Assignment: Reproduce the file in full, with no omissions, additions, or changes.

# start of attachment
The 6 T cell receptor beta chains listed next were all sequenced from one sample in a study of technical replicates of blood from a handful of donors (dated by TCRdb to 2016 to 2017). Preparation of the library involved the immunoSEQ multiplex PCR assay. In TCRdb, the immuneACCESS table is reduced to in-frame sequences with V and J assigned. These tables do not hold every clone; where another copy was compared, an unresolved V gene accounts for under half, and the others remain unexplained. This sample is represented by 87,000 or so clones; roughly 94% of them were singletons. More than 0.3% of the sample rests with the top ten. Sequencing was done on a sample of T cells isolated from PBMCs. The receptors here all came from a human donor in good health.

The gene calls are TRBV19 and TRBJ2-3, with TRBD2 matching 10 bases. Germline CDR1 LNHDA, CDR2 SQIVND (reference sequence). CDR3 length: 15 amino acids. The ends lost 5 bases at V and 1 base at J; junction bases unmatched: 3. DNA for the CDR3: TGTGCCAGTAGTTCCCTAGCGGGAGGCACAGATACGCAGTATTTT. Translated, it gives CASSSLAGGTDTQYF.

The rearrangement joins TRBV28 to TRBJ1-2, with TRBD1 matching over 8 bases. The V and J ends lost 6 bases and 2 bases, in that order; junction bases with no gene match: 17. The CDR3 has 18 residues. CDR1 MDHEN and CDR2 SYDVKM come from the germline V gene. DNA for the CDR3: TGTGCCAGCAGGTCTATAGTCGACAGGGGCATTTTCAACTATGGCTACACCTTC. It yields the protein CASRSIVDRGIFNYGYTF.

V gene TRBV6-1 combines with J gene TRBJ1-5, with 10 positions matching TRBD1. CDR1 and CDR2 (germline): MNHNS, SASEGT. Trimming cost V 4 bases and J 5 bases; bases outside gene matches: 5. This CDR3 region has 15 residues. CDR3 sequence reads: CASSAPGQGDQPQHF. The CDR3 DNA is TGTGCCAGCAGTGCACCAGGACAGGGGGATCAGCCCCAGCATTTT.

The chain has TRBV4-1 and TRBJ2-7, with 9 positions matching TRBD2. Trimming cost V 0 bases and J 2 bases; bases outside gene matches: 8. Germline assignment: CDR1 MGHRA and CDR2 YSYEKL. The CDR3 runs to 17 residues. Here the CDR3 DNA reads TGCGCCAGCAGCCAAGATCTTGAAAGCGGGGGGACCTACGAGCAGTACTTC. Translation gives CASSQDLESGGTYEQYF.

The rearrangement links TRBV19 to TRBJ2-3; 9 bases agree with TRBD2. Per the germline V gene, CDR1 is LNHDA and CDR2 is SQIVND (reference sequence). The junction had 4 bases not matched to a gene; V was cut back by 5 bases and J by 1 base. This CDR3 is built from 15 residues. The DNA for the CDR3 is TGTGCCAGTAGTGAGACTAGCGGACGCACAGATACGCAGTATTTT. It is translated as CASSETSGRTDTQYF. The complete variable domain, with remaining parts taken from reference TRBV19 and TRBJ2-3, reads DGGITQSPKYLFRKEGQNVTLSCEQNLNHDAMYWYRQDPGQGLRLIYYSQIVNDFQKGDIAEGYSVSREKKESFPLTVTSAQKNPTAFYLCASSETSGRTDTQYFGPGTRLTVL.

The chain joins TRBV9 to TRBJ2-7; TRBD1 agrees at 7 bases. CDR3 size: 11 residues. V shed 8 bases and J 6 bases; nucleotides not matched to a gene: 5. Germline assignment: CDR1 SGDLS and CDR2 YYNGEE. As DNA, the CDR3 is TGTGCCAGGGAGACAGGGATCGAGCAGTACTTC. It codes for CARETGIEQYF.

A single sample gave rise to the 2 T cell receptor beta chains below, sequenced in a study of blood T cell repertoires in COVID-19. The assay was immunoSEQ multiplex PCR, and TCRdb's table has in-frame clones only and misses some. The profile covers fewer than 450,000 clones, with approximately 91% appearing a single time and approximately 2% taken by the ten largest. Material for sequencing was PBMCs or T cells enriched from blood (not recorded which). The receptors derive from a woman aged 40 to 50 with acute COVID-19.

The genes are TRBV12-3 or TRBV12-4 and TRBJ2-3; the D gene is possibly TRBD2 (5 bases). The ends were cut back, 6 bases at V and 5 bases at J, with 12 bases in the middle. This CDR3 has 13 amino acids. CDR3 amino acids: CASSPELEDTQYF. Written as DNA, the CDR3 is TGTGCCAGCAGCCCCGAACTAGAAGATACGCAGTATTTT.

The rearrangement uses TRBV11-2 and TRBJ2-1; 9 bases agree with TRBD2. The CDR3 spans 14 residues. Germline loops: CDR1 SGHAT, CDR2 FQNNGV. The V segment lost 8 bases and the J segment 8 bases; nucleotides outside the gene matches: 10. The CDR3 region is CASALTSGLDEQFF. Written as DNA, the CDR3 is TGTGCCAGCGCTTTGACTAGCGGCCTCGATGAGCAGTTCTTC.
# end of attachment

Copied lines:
The 6 T cell receptor beta chains listed next were all sequenced from one sample in a study of technical replicates of blood from a handful of donors (dated by TCRdb to 2016 to 2017). Preparation of the library involved the immunoSEQ multiplex PCR assay. In TCRdb, the immuneACCESS table is reduced to in-frame sequences with V and J assigned. These tables do not hold every clone; where another copy was compared, an unresolved V gene accounts for under half, and the others remain unexplained. This sample is represented by 87,000 or so clones; roughly 94% of them were singletons. More than 0.3% of the sample rests with the top ten. Sequencing was done on a sample of T cells isolated from PBMCs. The receptors here all came from a human donor in good health.

The gene calls are TRBV19 and TRBJ2-3, with TRBD2 matching 10 bases. Germline CDR1 LNHDA, CDR2 SQIVND (reference sequence). CDR3 length: 15 amino acids. The ends lost 5 bases at V and 1 base at J; junction bases unmatched: 3. DNA for the CDR3: TGTGCCAGTAGTTCCCTAGCGGGAGGCACAGATACGCAGTATTTT. Translated, it gives CASSSLAGGTDTQYF.

The rearrangement joins TRBV28 to TRBJ1-2, with TRBD1 matching over 8 bases. The V and J ends lost 6 bases and 2 bases, in that order; junction bases with no gene match: 17. The CDR3 has 18 residues. CDR1 MDHEN and CDR2 SYDVKM come from the germline V gene. DNA for the CDR3: TGTGCCAGCAGGTCTATAGTCGACAGGGGCATTTTCAACTATGGCTACACCTTC. It yields the protein CASRSIVDRGIFNYGYTF.

V gene TRBV6-1 combines with J gene TRBJ1-5, with 10 positions matching TRBD1. CDR1 and CDR2 (germline): MNHNS, SASEGT. Trimming cost V 4 bases and J 5 bases; bases outside gene matches: 5. This CDR3 region has 15 residues. CDR3 sequence reads: CASSAPGQGDQPQHF. The CDR3 DNA is TGTGCCAGCAGTGCACCAGGACAGGGGGATCAGCCCCAGCATTTT.

The chain has TRBV4-1 and TRBJ2-7, with 9 positions matching TRBD2. Trimming cost V 0 bases and J 2 bases; bases outside gene matches: 8. Germline assignment: CDR1 MGHRA and CDR2 YSYEKL. The CDR3 runs to 17 residues. Here the CDR3 DNA reads TGCGCCAGCAGCCAAGATCTTGAAAGCGGGGGGACCTACGAGCAGTACTTC. Translation gives CASSQDLESGGTYEQYF.

The rearrangement links TRBV19 to TRBJ2-3; 9 bases agree with TRBD2. Per the germline V gene, CDR1 is LNHDA and CDR2 is SQIVND (reference sequence). The junction had 4 bases not matched to a gene; V was cut back by 5 bases and J by 1 base. This CDR3 is built from 15 residues. The DNA for the CDR3 is TGTGCCAGTAGTGAGACTAGCGGACGCACAGATACGCAGTATTTT. It is translated as CASSETSGRTDTQYF. The complete variable domain, with remaining parts taken from reference TRBV19 and TRBJ2-3, reads DGGITQSPKYLFRKEGQNVTLSCEQNLNHDAMYWYRQDPGQGLRLIYYSQIVNDFQKGDIAEGYSVSREKKESFPLTVTSAQKNPTAFYLCASSETSGRTDTQYFGPGTRLTVL.

The chain joins TRBV9 to TRBJ2-7; TRBD1 agrees at 7 bases. CDR3 size: 11 residues. V shed 8 bases and J 6 bases; nucleotides not matched to a gene: 5. Germline assignment: CDR1 SGDLS and CDR2 YYNGEE. As DNA, the CDR3 is TGTGCCAGGGAGACAGGGATCGAGCAGTACTTC. It codes for CARETGIEQYF.

A single sample gave rise to the 2 T cell receptor beta chains below, sequenced in a study of blood T cell repertoires in COVID-19. The assay was immunoSEQ multiplex PCR, and TCRdb's table has in-frame clones only and misses some. The profile covers fewer than 450,000 clones, with approximately 91% appearing a single time and approximately 2% taken by the ten largest. Material for sequencing was PBMCs or T cells enriched from blood (not recorded which). The receptors derive from a woman aged 40 to 50 with acute COVID-19.

The genes are TRBV12-3 or TRBV12-4 and TRBJ2-3; the D gene is possibly TRBD2 (5 bases). The ends were cut back, 6 bases at V and 5 bases at J, with 12 bases in the middle. This CDR3 has 13 amino acids. CDR3 amino acids: CASSPELEDTQYF. Written as DNA, the CDR3 is TGTGCCAGCAGCCCCGAACTAGAAGATACGCAGTATTTT.

The rearrangement uses TRBV11-2 and TRBJ2-1; 9 bases agree with TRBD2. The CDR3 spans 14 residues. Germline loops: CDR1 SGHAT, CDR2 FQNNGV. The V segment lost 8 bases and the J segment 8 bases; nucleotides outside the gene matches: 10. The CDR3 region is CASALTSGLDEQFF. Written as DNA, the CDR3 is TGTGCCAGCGCTTTGACTAGCGGCCTCGATGAGCAGTTCTTC.